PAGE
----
Ii‘ve recently started meditating in the mornings. I find that it calms my ADHD-powered rocket-brain and helps me get an even-keeled start on the day. It’s just simple mindfulness meditation—nothing too exotic or sexy – although I will admit to burning incense and turning on the red and black lights in the Rock and Roll Room to create a space different from The Everyday World. I’ve found that sometimes while I’m meditating—usually about twenty minutes in, if it happens at all—I get some rather odd, but peaceful, sensations floating around inside my head.

So this morning I was doing my thing, perched cross-legged on two stacked pillows, wrists resting on my knees, a black light dazzling the Jimi Hendrix poster hung on the wall behind me (no, I’m not joking), when I sort of felt my brain start to hum. Just thrumming away in its little bone-lined suitcase. I imagined (at least I assume I was imagining) blue threads of energy arcing around and twisting through it. And then this thought arose, unbidden, all on its own and apropos of nothing: one day the little spark that makes me a unique living thing is going to go out.

Ninja-poof, gone.

There’s nothing I can do about this. It’s going to happen. But then what happens? I’m not talking about in a spiritual sense, but rather in the physical sense – atoms and molecules and quarks and stuff.

So I sat and I pondered and I smelled the incense (Lotus, World Market) and wondered: what would I like to become of my little collection of atoms when I was no longer able to move them around the house or take them to Paris or pleasure them with delicious, peaty scotch? Sure, I thought, I could have myself pumped full of goo and stuffed into an expensive box lined with the plushest velvet and buried in the ground with my guitar, but what fun – and what benefit – is that? Stuffed in a box and buried in a hole? That’s like going to a dance and standing in the corner. What’s the point?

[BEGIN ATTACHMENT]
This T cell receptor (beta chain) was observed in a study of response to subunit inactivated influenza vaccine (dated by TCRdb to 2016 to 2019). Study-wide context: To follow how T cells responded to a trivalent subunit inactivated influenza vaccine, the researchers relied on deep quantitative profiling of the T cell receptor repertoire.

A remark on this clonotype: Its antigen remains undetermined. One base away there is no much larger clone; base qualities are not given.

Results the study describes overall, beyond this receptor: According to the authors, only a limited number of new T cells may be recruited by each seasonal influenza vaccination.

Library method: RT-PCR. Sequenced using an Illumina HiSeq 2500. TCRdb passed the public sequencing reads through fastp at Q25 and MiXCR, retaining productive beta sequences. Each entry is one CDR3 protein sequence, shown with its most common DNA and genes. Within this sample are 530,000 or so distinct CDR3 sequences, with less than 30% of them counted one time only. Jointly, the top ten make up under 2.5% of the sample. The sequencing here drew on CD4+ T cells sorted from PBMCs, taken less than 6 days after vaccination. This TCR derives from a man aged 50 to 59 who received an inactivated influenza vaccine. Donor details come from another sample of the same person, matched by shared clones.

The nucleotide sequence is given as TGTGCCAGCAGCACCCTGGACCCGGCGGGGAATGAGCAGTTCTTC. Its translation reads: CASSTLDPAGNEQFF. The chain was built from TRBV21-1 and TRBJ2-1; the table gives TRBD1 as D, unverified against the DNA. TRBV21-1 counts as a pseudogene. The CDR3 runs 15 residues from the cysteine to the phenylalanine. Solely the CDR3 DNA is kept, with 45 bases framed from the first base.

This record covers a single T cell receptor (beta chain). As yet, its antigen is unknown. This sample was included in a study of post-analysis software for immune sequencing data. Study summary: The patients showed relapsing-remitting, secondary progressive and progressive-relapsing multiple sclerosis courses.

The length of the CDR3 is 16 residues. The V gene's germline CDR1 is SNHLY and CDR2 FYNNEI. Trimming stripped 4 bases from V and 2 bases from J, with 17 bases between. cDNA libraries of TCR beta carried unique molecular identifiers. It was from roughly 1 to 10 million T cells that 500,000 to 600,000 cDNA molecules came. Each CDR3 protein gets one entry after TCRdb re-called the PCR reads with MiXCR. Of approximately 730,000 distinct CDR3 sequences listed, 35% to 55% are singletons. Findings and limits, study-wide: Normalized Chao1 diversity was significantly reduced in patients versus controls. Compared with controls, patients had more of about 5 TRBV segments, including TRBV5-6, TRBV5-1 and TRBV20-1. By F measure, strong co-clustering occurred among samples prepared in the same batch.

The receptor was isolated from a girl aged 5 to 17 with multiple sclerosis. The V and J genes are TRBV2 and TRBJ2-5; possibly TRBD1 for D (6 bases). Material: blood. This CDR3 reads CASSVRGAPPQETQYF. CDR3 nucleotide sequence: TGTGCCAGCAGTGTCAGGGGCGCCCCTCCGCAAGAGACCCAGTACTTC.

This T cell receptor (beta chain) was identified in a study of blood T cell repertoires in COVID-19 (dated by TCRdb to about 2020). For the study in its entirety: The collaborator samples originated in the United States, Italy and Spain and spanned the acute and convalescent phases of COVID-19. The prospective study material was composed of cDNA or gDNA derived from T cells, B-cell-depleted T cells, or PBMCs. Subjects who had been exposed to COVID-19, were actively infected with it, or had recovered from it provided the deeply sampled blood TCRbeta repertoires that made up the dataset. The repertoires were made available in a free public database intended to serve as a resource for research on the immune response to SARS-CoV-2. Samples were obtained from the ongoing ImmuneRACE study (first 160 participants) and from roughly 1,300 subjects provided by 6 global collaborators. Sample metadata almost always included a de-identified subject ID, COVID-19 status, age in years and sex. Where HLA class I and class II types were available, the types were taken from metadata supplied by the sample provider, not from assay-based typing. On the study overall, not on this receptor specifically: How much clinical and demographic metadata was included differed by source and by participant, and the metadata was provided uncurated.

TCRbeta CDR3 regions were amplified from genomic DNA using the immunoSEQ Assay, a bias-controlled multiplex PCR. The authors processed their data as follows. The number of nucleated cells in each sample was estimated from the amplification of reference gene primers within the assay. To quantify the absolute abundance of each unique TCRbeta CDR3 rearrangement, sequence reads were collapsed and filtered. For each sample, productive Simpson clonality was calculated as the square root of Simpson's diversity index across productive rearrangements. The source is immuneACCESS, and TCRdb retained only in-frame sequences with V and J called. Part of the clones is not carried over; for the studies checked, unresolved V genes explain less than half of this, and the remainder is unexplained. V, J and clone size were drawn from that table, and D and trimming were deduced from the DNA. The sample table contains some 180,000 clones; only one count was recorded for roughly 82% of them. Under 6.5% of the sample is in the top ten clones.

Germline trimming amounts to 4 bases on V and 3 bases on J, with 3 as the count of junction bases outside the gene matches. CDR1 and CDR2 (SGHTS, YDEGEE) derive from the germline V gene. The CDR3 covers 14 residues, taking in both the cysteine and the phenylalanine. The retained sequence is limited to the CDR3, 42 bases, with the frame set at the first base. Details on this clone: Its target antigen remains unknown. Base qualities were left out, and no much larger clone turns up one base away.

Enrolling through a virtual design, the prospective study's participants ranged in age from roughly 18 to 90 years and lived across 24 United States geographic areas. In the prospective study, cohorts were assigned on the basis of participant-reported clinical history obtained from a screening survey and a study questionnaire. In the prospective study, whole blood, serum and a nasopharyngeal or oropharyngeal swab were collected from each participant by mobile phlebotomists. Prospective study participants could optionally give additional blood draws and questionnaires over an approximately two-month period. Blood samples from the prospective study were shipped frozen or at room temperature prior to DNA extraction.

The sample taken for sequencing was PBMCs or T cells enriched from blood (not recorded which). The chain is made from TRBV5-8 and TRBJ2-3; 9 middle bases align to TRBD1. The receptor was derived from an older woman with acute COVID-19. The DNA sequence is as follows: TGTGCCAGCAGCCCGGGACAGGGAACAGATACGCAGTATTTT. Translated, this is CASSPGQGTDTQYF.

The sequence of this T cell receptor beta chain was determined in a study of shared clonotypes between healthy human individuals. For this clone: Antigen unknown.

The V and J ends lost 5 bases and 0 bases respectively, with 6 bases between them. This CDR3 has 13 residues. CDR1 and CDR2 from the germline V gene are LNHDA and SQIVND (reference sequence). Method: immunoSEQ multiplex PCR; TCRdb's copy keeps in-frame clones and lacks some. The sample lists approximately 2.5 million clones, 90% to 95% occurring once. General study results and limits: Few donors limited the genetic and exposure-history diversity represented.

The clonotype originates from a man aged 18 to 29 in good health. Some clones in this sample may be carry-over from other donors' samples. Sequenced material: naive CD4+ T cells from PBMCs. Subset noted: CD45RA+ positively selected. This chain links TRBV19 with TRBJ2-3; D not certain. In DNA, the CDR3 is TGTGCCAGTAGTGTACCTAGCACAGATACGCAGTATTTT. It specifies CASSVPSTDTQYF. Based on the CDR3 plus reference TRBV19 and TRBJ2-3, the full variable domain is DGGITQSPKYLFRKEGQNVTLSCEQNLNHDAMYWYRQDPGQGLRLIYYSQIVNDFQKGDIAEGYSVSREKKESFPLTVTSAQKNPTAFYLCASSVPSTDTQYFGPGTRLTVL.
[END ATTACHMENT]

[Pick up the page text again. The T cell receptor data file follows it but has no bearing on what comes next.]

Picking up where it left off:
I considered my options. I decided I didn’t want to go the Edward Abbey route. (As I recall, Edward Abbey wanted his mortal remains left in the desert where they would be consumed by vultures. Circle of life, yes, and not much of a carbon footprint, but a bit macabre. And I didn’t like the visual of vultures eating my eyeballs.) Then I thought “I could be buried without a box. My atoms would just return to the soil and become baby worms and dirt and nutrients.” But then I considered myself dissolving and seeping into the groundwater and, well, no. Then I remembered something I read about having your body buried with a sapling. I’d become a tree! Now this was an idea I could get behind. But what kind of tree? I immediately thought of a soaring redwood, or a sequoia as big around as ten people holding hands. But neither of those are really my style. Grand and monumental indeed, but they’re not me. I gave it some thought and decided I’d rather give people something sweet and delicious that they can enjoy over and over, and that led me to my answer.

I want to become an apple tree.

I like Fuji apples, so that variety of tree would be fine. And Galas are nice too. Or Calville blancs. Calville blancs are green and kind of lumpy. They’re not pretty, but they’re the best for making a tarte tatin. And I imagine it would be quite lovely to be baked into a tarte tatin. And I’d smell good cooling in the window too.